Betsi Cadwaladr health board waiting times 'could halve'
The number of patients waiting more than nine months for hospital treatment across north Wales should halve by March, the health secretary has said.
Vaughan Gething's ambitious prediction comes amid growing concern about higher than average waiting times at Wales' largest health board, Betsi Cadwaladr.
It is in special measures and faces a £36m deficit this financial year.
The health board said demand had outstripped capacity in some areas resulting in long waiting times.
The latest referral-to-treatment figures for September showed 9% of patients waited longer than nine months, more than double the Welsh average of 4.4%.
By comparison, 1.2% of patients were kept waiting that long in Cardiff and Vale.
But for the first time in north Wales, more than 11% were kept waiting between six and nine months. The proportion of patients treated within six months also dipped below 80%.
The proportion waiting more than nine months on trauma/orthopaedic lists was also at its highest.
Betsi Cadwaladr has been in special measures, the highest state of intervention by the Welsh Government, for two-and-a-half years.
Mr Gething noted improvement in areas such as maternity and the effectiveness of the board, but said he had been disappointed by the escalation of performance and financial problems over the past six months.
"These are plans the health board has submitted with both additional capacity within the health board itself but also extra capacity outside of north Wales too," he told BBC Wales.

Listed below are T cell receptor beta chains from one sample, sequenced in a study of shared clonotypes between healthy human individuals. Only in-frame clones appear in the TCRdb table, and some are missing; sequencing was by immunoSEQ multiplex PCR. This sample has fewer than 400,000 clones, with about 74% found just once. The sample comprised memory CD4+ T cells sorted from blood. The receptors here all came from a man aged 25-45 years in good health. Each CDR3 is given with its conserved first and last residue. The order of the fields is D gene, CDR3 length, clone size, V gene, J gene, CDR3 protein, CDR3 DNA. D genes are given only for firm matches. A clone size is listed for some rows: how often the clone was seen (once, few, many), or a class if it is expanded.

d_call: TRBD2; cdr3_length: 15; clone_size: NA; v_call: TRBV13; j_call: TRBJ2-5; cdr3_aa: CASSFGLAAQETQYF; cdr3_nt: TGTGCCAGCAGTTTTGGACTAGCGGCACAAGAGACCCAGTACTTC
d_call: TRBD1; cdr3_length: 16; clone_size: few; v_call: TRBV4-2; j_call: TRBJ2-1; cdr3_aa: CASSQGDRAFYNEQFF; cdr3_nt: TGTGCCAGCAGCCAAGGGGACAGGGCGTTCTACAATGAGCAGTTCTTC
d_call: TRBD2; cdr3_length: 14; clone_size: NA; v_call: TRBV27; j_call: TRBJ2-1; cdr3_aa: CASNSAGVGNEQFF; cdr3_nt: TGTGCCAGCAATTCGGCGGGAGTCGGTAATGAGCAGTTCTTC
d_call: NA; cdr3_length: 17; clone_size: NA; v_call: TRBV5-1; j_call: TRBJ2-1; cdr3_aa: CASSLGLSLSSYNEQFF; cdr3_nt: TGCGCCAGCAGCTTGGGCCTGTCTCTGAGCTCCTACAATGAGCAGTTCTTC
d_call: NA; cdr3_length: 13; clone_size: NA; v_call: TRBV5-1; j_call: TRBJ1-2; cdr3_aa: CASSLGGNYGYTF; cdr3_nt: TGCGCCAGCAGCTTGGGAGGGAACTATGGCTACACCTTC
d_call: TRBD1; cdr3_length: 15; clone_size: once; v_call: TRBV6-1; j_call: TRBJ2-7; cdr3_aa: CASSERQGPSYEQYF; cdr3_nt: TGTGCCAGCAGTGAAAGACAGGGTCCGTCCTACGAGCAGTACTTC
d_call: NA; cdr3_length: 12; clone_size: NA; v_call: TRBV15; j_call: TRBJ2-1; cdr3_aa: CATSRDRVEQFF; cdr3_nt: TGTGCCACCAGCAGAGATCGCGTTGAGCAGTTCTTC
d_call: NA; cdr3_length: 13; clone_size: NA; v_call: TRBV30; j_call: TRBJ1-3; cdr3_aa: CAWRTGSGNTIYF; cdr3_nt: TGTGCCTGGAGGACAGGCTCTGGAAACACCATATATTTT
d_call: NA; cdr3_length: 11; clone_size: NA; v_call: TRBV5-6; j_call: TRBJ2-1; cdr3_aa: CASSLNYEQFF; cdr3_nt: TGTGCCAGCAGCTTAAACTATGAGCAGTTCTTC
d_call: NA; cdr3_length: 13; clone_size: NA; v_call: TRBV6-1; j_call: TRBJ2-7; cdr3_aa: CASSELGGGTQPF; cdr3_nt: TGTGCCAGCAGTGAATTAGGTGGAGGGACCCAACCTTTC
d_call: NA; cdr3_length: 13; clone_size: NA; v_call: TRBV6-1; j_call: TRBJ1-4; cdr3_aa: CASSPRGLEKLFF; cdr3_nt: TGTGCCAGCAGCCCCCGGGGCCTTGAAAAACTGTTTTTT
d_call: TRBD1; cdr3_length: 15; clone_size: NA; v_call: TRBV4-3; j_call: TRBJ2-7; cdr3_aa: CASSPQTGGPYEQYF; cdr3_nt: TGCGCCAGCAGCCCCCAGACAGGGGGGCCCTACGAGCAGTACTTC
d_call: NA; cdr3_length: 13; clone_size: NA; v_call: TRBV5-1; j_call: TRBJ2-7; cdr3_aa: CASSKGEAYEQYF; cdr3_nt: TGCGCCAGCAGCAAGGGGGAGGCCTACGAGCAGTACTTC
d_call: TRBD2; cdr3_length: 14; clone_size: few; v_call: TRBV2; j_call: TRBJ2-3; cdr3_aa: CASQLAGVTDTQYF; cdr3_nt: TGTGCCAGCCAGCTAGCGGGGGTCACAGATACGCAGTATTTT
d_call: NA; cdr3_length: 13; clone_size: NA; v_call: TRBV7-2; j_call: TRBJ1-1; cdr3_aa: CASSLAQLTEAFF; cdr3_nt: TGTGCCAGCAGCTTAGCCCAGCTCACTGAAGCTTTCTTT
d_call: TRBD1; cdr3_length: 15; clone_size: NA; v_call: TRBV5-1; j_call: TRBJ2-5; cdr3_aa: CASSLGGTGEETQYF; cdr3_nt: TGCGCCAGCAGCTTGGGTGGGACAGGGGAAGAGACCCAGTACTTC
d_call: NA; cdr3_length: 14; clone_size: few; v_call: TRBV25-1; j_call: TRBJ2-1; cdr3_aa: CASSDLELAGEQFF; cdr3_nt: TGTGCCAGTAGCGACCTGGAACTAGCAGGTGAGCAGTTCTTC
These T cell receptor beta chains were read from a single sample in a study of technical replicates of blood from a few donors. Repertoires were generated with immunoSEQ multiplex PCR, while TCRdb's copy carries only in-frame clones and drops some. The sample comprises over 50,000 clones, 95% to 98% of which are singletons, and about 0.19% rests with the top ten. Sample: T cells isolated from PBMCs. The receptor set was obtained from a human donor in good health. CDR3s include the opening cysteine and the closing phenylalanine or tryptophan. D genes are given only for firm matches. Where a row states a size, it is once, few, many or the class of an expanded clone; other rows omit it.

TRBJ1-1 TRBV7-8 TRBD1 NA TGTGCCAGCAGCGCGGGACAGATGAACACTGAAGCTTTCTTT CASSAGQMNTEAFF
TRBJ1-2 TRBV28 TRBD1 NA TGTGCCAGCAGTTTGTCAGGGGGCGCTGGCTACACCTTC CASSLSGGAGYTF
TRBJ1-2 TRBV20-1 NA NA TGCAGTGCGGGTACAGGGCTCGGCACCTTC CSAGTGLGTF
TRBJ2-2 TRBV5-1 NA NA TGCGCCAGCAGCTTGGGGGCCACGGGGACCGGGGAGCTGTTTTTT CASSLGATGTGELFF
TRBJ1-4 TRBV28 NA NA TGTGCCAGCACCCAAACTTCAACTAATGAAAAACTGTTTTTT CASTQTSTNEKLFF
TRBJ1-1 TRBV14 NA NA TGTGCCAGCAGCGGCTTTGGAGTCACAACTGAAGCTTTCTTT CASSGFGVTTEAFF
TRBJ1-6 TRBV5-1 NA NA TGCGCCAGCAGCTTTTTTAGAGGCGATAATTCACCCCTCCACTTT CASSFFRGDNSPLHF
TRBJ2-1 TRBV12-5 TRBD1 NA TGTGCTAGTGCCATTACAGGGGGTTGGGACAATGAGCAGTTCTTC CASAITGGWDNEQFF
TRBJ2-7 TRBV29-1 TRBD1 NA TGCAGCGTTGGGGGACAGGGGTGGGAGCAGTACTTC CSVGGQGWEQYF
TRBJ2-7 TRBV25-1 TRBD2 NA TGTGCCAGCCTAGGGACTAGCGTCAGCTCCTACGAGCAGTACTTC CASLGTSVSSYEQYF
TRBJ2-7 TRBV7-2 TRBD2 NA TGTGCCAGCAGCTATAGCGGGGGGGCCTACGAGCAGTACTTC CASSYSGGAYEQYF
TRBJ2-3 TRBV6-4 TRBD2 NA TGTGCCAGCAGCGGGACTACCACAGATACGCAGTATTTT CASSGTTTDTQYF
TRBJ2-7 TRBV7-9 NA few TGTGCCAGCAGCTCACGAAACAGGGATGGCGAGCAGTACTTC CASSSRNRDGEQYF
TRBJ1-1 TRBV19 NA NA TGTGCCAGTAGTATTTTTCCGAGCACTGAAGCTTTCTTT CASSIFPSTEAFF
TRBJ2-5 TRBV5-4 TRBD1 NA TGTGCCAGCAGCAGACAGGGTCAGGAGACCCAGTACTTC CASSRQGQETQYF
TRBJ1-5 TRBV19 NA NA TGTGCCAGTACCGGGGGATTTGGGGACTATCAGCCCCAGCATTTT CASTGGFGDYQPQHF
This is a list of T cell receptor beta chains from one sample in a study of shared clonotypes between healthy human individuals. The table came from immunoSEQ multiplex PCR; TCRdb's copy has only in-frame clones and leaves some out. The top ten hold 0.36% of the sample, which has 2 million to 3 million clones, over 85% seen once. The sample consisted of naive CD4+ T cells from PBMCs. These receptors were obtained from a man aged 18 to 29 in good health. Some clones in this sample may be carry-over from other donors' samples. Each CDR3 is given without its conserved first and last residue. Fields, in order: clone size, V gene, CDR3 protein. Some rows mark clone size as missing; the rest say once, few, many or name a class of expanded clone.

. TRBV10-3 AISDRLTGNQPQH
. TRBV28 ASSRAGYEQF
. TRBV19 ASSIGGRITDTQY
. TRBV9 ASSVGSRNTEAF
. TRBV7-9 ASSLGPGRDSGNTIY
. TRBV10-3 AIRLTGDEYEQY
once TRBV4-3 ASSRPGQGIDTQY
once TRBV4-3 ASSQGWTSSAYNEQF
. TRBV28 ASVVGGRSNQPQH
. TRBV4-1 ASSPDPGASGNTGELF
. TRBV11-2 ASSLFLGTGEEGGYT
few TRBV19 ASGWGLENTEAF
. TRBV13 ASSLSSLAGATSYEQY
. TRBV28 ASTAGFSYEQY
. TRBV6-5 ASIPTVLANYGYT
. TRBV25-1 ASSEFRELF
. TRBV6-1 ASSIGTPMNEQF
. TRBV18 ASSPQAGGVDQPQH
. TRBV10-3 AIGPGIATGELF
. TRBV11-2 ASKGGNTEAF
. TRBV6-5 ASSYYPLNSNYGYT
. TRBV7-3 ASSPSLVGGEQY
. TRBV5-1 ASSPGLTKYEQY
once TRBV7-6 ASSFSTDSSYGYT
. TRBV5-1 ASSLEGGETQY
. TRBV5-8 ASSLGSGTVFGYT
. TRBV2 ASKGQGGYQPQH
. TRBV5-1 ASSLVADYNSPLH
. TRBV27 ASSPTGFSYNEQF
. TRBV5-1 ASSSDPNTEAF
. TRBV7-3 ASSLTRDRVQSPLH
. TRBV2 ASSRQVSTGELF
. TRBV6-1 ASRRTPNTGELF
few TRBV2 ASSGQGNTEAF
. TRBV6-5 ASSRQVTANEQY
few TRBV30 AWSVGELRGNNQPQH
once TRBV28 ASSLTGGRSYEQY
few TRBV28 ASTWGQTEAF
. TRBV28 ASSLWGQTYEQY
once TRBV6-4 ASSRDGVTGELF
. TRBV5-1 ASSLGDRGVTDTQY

"People in north Wales are used to travelling to centres just outside the north Wales area but it comes on the back of an unacceptable increase in the number of people waiting too long for treatment."
A Welsh Government spokesman said with an extra £13m towards waiting lists, the health board believed it could reduce the numbers waiting more than nine months from 8,982 to 4,237.
A paper that went to Betsi Cadwaladr's board last month said it "is one of the best performing organisations in Wales" in areas such as cancer waiting times and diagnostic waiting times.
The report added: "However, we have a number of specialties where demand has outstripped capacity with resulting long waiting times."
It said extra funding from the Welsh Government could also deliver a 50% cut for those waiting more than a year, while no patient would wait more than two months for diagnostics and there would be a maximum 14-week wait for therapy by the end of March.
A Betsi Cadwaladr spokesman added: "These plans are underway and on track to deliver."
Welsh Conservative health spokeswoman Angela Burns said: "We welcome the cabinet secretary's ambition, and for the sake of desperately ill patients we sincerely hope that he'll meet his target.
"But... it is difficult to see how he will manage this without neglecting other areas of care."
Plaid Cymru's health spokesman Rhun ap Iorwerth, AM for Ynys Mon, said: "I am more interested in results than predictions, especially as we've heard too many empty promises in the past.
"Some of my constituents are waiting over 100 weeks for urgent orthopaedic surgery, for example - that's the scale of the challenge."